This set of mainly 19th-century maps from books is a fine representation of publishing activity and reader interests at the time. The publishing industry had grown and diversified to what we recognise today, and popular topics included: travel; geography textbooks and school atlases; histories; and contemporary exploration and military accounts. The maps are familiar, but eminently of their time.

Flickr - South Africa(The Competitive Geography Fourth ed. London: Longmans, Green and Co, 1874.  British Library Shelfmark HMNTS 10005.bb.3. Download pdf of atlas online)

A surge of school atlases were published in Britain during the 1800s to educate the young, and it is no surprise that the British Empire figures largely. The above detail of "Sketch map of South Africa" is from page 419 of The Competitive Geography. The British Territories are named in the text as Cape Colony, Griqaaland West, Natal, and the Transvaal. Note “New Scotland”.

Contemporary accounts of military actions and histories, which usually featured maps and diagrams of troop movements and positions, also feature.   

Manassas battlefield - blog

From the uniquely-titled History of the United States from the Compromise of 1850 to the final restoration of Home Rule at the South in 1877.

The overlay above indicates the locations of infantry and artillery during the first battle of Manassas (1861), a determinate early conflict in the US Civil War. The area is now a National Park, and those boundaries, along with the crossroads, make the present-day area appear releatively unchanged.

Flickr - Bilbao detail

Part of the Carlist Wars in the Basque region of Spain, this “Plan of the town and vicinity of Bilbao, showing the positions occupied by the besiegers, during the siege of Oct 23rd – Dec 25th 1836" also derives from a published personal account, Six Years in Biscay: comprising a personal narrative of the sieges of Bilbao in June 1835... during the years 1830 to 1837.

While the city and course of the river have changed hugely since the 1830s, the contours indicating mountains on the original map match to the shaded ridge visible in the Google Terrain base layer of BL Georeferencer below, making the location apparent.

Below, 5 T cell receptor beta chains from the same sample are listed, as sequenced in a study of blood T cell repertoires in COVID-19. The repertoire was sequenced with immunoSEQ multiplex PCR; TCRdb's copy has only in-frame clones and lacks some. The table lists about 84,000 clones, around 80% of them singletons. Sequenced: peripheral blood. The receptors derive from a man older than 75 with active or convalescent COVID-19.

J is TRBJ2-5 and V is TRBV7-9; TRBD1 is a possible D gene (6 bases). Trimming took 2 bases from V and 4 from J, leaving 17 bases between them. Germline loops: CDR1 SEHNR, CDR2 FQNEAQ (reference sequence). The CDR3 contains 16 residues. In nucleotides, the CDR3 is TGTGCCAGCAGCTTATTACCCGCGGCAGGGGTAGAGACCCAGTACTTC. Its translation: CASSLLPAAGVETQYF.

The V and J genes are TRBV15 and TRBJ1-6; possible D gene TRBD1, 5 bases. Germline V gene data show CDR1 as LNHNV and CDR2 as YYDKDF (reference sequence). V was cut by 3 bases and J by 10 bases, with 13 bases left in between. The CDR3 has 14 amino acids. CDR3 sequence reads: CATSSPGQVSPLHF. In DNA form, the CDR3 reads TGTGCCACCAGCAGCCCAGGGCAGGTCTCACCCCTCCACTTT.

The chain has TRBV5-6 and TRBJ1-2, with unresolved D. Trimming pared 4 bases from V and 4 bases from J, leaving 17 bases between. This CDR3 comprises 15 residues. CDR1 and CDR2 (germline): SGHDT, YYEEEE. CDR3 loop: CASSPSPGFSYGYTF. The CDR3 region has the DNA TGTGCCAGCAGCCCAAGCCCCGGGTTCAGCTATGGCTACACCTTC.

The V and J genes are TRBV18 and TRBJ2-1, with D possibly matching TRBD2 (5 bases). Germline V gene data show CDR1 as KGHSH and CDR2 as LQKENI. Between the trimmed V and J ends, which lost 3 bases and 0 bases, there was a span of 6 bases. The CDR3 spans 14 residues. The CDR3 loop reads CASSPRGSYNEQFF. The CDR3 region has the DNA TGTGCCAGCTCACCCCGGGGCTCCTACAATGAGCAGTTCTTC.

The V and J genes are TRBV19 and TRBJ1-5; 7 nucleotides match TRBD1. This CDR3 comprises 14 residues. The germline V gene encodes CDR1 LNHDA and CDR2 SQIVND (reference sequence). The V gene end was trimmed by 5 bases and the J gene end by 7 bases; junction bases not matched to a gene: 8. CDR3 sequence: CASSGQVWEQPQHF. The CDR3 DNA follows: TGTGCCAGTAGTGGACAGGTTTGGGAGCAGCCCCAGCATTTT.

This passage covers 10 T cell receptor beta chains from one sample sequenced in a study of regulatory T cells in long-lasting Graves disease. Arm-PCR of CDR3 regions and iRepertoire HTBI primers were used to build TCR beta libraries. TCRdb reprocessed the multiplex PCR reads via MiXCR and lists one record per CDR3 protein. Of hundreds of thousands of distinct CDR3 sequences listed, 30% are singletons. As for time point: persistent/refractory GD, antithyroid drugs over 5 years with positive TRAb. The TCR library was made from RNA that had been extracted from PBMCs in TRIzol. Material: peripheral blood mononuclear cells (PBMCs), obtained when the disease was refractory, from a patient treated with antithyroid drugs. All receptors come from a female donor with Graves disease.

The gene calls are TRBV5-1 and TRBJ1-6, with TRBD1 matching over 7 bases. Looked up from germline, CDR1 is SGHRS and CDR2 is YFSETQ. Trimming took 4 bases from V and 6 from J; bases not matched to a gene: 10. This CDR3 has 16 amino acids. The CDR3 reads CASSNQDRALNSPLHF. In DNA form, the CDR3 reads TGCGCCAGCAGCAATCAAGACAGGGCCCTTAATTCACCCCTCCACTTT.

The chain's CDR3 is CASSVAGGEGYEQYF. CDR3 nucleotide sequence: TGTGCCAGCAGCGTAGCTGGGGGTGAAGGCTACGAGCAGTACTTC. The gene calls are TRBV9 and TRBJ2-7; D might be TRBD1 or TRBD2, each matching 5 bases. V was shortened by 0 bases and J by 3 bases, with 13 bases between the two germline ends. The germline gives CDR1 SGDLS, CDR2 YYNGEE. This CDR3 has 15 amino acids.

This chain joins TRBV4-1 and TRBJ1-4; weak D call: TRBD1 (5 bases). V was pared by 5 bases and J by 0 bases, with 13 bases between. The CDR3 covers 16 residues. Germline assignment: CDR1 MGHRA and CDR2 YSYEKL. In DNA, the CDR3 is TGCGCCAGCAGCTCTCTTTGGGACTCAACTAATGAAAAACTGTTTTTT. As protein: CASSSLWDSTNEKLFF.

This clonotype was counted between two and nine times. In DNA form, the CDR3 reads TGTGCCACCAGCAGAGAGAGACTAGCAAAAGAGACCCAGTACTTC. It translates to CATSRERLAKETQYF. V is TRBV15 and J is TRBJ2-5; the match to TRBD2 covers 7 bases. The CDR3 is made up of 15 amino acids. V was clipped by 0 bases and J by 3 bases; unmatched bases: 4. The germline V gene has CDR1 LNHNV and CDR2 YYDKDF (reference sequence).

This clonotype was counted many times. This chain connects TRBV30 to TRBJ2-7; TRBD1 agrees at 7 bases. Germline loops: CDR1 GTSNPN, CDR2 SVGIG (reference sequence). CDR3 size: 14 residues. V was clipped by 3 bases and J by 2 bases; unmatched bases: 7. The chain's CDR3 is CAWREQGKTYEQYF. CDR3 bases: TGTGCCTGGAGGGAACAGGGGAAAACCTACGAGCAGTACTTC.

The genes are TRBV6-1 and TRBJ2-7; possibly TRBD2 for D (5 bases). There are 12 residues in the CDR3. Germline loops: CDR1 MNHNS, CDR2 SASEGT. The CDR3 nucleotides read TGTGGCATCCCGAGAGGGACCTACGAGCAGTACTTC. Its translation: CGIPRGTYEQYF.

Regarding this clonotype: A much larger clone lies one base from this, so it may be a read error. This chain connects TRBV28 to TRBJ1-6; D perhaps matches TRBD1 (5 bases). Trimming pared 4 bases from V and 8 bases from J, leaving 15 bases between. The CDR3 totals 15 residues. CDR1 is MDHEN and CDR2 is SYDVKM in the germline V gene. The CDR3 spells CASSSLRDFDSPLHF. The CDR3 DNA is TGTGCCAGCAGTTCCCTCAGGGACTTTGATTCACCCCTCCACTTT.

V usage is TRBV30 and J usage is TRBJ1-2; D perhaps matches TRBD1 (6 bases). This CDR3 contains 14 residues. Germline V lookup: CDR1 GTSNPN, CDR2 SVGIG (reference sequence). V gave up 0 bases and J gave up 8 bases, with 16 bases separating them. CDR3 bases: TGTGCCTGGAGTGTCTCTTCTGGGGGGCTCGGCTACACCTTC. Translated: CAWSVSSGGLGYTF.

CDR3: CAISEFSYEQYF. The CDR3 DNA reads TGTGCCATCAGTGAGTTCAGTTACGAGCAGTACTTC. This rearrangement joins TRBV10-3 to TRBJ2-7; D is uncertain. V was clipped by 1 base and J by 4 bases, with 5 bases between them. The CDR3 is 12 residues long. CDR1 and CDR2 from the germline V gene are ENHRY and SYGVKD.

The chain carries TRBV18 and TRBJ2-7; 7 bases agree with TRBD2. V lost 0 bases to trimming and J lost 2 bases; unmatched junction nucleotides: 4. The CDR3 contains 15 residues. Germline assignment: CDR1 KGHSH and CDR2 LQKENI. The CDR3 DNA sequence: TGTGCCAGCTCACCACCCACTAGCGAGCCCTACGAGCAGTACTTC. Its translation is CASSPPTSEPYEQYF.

Flickr-Blilbao terrain

To explore what maps from 19th-century books are available to georeference, and search for yourself, visit the British Library maps subset in Flickr. There are links to georeference from below each image included in this release. See what you can discover and place!

To see the maps already placed, go to BL Georeferencer.

09 July 2014

New lot of maps for georeferencing - release TODAY

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Help us identify the locations of historic maps by participating in the largest release yet of BL Georeferencer. Over 3,100 maps, previously hidden within the pages of 17th, 18th, and 19th century books, are now available to georeference and overlay on modern mapping at

http://www.bl.uk/maps/

This set consists of the maps that the Library released to the public domain via Flickr.  All the illustrations in the books scanned by Microsoft - which included the themes of travel and geography - were extracted from the texts; once the images were posted to Flickr, the public assigned tags. Over the months that the tagging went on, we were thrilled to find a huge amount were maps, but are left with the question: "where in the world...?"

Screenshot for instructions

We have alot of work to do. Please help us identify the locations of these maps by participating in this release of BL Georeferencer!

03 July 2014